Public Wi-Fi can be risky
Free public Wi-Fi, available at places like airports and coffee shops, is convenient, but can be risky.
Scammers monitor commonly used Wi-Fi network names, and set up their own “evil twin” access points in hopes someone’s computer or device will automatically connect to it without their consent. Or they launch a “man in the middle” attack, by hacking in between a user and their Wi-Fi connection. Their goal? To grab e-mails, credit card numbers, and passwords. Any data sent over free public Wi-Fi is vulnerable, so users should be thoughtful about how they use it.
There are steps people can take to make using Wi-Fi more secure:
— Ask an employee at the location offering free public Wi-Fi for the name of the network. Don’t just assume that “free airport Wi-Fi” is a legitimate wireless network — it could have been set up by a hacker to trick the public into connecting.
— Stick to browsing the web, checking news, weather, or traffic when on public Wi-Fi.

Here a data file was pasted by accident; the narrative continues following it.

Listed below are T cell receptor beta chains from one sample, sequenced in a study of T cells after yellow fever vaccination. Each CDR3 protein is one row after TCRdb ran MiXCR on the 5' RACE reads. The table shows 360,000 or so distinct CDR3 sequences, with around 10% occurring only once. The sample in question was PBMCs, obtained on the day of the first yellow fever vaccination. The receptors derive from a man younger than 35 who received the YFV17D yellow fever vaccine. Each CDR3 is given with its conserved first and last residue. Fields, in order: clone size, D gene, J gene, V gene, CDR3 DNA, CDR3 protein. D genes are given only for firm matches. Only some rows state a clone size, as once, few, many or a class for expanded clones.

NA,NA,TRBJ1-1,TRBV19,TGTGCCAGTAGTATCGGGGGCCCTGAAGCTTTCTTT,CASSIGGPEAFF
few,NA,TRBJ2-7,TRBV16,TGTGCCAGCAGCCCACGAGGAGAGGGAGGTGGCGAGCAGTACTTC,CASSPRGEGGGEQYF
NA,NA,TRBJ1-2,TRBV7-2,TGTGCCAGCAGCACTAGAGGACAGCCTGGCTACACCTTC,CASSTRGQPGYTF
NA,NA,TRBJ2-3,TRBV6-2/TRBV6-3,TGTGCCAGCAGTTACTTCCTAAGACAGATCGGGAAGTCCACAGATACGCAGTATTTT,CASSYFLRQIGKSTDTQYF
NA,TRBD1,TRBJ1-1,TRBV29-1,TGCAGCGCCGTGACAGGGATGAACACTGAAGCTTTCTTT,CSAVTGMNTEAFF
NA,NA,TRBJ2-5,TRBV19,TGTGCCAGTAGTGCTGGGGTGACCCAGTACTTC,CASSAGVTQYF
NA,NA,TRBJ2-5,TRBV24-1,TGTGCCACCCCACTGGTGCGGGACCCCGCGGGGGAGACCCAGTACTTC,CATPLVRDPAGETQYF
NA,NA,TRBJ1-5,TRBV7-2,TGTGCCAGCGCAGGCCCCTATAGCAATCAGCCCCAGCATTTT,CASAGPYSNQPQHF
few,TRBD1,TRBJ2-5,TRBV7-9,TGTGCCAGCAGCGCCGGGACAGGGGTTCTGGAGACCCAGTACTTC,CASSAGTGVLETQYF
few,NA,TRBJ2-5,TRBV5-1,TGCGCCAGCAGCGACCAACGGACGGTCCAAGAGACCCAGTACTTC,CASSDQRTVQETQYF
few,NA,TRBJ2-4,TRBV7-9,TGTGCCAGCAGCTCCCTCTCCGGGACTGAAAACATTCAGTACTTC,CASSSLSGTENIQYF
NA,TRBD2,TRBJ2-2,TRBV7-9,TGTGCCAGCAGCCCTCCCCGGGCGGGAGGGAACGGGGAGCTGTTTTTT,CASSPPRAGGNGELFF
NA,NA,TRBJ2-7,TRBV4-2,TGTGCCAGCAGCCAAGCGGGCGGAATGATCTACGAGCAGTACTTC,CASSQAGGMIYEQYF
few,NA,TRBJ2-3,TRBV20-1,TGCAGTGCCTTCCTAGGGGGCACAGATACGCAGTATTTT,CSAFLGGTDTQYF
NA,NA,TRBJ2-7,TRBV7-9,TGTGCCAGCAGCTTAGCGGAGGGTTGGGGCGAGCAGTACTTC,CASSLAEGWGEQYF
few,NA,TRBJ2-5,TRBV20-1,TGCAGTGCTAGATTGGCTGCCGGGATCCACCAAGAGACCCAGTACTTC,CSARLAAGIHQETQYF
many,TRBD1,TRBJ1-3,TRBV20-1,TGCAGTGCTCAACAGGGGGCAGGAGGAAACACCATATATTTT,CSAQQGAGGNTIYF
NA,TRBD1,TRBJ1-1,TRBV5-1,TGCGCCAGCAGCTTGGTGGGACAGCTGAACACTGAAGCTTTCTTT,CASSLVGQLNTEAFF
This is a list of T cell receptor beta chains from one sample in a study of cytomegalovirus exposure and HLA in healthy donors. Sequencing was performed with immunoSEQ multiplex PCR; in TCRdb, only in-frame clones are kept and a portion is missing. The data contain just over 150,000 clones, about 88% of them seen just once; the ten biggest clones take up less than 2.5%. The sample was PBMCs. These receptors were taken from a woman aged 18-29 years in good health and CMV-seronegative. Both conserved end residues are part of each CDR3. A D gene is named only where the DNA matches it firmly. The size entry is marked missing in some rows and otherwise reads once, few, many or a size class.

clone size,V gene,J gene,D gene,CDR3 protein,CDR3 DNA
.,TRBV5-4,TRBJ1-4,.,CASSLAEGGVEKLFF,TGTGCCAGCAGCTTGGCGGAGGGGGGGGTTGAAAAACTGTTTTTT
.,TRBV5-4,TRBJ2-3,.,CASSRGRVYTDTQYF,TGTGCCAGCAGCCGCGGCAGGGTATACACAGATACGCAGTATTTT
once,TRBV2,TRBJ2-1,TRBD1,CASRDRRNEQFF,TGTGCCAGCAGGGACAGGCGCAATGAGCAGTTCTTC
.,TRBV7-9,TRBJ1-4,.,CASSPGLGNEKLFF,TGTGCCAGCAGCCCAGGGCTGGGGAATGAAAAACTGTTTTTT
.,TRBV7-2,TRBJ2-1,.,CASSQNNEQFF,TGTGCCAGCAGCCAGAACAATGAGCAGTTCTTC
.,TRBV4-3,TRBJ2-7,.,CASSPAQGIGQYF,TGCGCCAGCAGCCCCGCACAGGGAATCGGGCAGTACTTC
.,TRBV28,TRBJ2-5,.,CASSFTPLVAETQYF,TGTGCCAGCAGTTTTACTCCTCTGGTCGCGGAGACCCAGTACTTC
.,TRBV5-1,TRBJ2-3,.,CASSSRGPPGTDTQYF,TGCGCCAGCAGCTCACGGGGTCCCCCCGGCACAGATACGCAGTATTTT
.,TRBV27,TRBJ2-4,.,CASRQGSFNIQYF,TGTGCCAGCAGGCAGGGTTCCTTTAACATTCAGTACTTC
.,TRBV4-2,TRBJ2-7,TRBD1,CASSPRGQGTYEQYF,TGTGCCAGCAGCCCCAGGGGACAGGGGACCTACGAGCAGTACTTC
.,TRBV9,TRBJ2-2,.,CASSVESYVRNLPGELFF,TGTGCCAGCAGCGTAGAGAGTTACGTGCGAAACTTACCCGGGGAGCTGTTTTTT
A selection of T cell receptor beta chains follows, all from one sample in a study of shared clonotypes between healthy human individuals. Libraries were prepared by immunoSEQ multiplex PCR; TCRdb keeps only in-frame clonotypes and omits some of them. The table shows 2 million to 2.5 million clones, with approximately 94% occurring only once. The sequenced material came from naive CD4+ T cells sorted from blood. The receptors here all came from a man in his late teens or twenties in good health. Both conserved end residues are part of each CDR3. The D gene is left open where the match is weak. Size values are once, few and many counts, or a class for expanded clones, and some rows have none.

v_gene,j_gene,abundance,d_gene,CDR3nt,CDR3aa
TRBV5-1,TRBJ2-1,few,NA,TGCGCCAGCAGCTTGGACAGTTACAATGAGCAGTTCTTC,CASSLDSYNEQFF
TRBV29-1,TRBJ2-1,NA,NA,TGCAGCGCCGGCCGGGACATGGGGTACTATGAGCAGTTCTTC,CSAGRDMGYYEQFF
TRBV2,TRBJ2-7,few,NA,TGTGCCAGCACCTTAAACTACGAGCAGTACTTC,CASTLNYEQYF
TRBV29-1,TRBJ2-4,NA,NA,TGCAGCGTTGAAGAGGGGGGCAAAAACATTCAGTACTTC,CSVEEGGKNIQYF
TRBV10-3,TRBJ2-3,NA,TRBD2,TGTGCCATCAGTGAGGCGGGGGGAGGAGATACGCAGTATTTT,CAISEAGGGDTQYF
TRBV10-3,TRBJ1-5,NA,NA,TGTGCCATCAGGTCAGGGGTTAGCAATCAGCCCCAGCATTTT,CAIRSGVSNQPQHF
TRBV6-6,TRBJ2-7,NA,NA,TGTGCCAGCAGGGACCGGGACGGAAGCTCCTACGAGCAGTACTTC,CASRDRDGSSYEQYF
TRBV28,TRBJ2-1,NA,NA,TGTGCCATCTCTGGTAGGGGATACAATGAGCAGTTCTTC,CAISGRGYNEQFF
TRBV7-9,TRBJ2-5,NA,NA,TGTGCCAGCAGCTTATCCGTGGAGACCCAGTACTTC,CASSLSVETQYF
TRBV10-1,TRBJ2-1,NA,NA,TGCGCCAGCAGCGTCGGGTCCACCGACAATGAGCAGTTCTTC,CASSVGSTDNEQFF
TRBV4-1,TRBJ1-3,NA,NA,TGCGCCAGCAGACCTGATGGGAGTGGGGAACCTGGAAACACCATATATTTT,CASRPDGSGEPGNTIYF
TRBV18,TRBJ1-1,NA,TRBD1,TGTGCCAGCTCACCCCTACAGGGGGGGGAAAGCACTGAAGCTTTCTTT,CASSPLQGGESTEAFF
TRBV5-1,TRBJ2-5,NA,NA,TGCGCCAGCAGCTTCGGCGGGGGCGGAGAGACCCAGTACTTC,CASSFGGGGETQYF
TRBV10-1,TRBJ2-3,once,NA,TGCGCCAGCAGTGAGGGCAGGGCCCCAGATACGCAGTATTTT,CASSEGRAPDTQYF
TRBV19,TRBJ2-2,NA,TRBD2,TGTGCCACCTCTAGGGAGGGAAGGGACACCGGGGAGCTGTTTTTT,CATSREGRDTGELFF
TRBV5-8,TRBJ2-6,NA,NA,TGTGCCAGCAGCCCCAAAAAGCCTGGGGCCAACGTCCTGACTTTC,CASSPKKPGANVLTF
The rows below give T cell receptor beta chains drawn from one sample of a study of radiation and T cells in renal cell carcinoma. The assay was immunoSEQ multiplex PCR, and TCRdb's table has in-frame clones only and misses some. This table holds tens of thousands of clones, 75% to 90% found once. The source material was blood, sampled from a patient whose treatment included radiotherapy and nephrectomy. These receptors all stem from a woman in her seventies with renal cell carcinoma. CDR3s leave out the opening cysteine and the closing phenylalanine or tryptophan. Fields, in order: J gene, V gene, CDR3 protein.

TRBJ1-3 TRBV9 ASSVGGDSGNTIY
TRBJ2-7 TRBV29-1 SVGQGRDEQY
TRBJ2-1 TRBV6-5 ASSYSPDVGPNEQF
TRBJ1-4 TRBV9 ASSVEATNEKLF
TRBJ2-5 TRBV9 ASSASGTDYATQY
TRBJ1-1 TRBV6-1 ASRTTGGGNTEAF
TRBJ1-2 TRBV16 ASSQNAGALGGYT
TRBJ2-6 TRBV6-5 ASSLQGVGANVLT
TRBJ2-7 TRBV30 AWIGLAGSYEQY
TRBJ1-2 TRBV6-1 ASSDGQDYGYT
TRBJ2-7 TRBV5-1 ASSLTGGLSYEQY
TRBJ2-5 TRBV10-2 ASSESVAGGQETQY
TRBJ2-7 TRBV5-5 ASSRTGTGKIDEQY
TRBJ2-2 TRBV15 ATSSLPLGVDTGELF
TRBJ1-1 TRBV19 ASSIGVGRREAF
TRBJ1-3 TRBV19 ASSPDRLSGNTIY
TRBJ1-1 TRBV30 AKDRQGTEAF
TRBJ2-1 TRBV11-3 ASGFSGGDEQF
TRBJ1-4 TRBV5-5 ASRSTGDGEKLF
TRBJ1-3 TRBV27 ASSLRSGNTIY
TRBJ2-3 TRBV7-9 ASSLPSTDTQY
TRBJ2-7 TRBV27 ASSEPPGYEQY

— Avoid online banking, checking e-mails, making credit card purchases, or even posting on social media on public Wi-Fi.
— Check the device’s settings to make sure it doesn’t automatically connect to any free public Wi-Fi that is in range.
— People who use public Wi-Fi regularly should consider signing up for a virtual private network (VPN) that keeps data secure. Some are free, while others charge a subscription.
When it comes to fraud, vigilance is the number one weapon. Individuals have the power to protect themselves and their loved ones from scams.
Report scams to local law enforcement. Contact the AARP Fraud Watch Network at www.aarp.org/fraudwatchnetwork for more information on fraud prevention. — from AARP.